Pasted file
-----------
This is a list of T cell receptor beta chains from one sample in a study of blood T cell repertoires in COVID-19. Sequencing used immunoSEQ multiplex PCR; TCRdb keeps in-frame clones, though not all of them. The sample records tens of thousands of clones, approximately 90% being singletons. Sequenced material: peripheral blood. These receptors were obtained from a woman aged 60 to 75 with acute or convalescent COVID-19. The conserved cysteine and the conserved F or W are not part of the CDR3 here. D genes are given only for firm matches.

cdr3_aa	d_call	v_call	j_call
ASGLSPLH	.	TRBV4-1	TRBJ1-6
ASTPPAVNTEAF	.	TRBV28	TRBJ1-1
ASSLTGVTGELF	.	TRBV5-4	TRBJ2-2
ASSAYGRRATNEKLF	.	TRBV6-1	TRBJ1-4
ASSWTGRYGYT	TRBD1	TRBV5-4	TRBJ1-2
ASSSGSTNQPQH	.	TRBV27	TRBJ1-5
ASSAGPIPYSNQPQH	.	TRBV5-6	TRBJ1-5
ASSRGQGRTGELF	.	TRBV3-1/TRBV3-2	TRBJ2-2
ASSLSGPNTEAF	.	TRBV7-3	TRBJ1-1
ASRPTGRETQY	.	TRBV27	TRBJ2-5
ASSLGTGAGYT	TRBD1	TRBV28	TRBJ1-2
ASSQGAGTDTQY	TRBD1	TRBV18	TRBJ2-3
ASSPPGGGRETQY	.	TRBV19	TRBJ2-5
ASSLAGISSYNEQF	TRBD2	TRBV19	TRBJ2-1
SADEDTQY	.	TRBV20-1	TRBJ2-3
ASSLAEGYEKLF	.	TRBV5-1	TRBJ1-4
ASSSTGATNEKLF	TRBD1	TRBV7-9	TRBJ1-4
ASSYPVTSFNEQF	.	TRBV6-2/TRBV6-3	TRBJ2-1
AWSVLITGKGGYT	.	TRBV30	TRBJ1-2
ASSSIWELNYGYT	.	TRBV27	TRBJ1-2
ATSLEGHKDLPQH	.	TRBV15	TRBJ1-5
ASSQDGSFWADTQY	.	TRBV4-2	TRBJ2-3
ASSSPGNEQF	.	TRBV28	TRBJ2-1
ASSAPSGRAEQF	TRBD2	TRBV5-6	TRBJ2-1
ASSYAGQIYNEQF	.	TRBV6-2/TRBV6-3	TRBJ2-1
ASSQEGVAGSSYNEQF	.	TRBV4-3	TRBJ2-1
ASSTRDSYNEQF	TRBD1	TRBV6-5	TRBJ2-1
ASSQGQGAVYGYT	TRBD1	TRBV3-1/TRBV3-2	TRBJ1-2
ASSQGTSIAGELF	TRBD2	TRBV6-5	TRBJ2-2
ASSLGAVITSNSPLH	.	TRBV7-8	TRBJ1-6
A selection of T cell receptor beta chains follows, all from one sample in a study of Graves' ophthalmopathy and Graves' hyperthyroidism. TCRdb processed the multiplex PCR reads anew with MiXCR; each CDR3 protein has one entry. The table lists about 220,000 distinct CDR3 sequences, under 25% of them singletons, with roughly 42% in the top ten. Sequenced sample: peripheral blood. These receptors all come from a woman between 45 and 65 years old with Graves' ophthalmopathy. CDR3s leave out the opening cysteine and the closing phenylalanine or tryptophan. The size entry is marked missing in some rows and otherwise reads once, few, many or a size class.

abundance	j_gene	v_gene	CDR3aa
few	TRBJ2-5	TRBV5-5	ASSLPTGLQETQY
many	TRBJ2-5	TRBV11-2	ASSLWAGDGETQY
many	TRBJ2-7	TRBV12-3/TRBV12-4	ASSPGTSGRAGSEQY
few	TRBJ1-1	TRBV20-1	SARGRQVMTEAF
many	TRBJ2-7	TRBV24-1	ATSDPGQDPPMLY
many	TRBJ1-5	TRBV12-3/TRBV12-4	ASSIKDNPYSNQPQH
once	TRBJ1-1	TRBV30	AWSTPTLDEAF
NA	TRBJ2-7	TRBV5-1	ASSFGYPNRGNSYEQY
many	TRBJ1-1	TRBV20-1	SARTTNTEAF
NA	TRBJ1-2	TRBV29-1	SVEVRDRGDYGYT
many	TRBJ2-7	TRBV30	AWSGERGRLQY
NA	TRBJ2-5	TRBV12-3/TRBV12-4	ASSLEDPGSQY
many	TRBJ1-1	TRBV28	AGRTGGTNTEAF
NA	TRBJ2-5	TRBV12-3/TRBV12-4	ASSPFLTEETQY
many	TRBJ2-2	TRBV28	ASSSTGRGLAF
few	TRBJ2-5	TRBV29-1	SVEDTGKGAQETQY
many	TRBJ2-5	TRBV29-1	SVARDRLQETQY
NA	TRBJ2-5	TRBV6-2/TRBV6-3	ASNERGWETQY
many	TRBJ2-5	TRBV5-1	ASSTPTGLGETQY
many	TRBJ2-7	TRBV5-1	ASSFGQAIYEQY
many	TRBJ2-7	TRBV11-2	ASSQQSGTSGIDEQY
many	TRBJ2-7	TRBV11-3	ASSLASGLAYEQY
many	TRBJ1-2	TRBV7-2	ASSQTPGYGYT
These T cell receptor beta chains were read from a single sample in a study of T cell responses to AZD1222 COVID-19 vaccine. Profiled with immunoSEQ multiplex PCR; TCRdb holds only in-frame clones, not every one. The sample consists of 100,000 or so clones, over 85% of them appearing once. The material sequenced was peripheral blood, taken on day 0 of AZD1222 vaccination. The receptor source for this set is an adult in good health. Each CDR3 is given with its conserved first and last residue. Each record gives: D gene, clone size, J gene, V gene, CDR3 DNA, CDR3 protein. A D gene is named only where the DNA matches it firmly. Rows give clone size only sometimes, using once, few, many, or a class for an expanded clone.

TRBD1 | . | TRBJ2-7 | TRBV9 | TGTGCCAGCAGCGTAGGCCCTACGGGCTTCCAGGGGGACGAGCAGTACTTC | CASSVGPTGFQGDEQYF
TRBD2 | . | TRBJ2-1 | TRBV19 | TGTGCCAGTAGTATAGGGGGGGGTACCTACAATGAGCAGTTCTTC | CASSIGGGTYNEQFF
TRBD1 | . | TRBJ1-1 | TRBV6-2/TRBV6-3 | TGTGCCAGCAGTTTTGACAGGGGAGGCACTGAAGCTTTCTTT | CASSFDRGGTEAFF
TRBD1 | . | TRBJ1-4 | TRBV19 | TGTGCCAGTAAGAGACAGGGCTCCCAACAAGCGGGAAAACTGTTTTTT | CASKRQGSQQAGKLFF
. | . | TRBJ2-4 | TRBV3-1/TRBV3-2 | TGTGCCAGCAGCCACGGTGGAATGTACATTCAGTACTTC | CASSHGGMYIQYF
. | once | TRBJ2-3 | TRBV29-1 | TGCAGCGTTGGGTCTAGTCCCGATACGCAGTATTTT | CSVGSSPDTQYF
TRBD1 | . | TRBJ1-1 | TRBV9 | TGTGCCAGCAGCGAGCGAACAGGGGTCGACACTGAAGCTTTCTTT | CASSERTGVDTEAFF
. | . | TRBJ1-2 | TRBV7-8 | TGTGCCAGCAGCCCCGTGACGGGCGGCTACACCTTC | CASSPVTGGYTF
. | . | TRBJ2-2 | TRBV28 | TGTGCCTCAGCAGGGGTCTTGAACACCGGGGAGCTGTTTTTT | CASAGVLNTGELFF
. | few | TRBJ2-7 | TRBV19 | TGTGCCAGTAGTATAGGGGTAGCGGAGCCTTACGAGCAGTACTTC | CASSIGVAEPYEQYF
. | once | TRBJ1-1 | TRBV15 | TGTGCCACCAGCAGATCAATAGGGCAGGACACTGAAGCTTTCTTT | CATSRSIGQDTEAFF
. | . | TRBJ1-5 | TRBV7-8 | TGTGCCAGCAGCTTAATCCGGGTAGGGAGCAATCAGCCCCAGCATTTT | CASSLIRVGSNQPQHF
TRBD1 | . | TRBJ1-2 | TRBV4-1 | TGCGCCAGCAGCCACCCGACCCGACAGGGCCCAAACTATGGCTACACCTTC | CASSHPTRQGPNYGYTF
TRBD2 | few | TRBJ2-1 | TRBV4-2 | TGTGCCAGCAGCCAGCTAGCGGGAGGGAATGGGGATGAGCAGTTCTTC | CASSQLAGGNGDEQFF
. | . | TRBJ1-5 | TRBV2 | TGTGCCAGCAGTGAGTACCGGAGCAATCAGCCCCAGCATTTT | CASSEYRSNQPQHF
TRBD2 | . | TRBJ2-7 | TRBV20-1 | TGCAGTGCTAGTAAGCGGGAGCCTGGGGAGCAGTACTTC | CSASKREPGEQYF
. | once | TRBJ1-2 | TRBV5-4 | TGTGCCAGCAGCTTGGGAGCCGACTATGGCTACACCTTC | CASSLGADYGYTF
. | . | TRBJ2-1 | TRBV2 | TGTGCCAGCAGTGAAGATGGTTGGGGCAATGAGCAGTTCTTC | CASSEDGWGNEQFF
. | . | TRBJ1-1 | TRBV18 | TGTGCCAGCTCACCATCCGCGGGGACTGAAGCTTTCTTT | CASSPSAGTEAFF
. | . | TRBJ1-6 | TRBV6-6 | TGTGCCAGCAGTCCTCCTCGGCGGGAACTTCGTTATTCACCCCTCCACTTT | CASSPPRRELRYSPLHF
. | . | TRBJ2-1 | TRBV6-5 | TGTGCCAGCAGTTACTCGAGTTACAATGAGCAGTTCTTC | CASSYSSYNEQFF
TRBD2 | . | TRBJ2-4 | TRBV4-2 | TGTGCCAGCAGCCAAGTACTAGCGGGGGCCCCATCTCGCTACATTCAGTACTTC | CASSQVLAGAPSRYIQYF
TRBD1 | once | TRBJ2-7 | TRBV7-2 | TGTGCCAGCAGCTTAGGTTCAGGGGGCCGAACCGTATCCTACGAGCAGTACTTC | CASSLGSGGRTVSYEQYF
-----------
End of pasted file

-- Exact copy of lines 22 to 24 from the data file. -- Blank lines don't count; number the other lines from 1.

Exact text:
ASSSIWELNYGYT	.	TRBV27	TRBJ1-2
ATSLEGHKDLPQH	.	TRBV15	TRBJ1-5
ASSQDGSFWADTQY	.	TRBV4-2	TRBJ2-3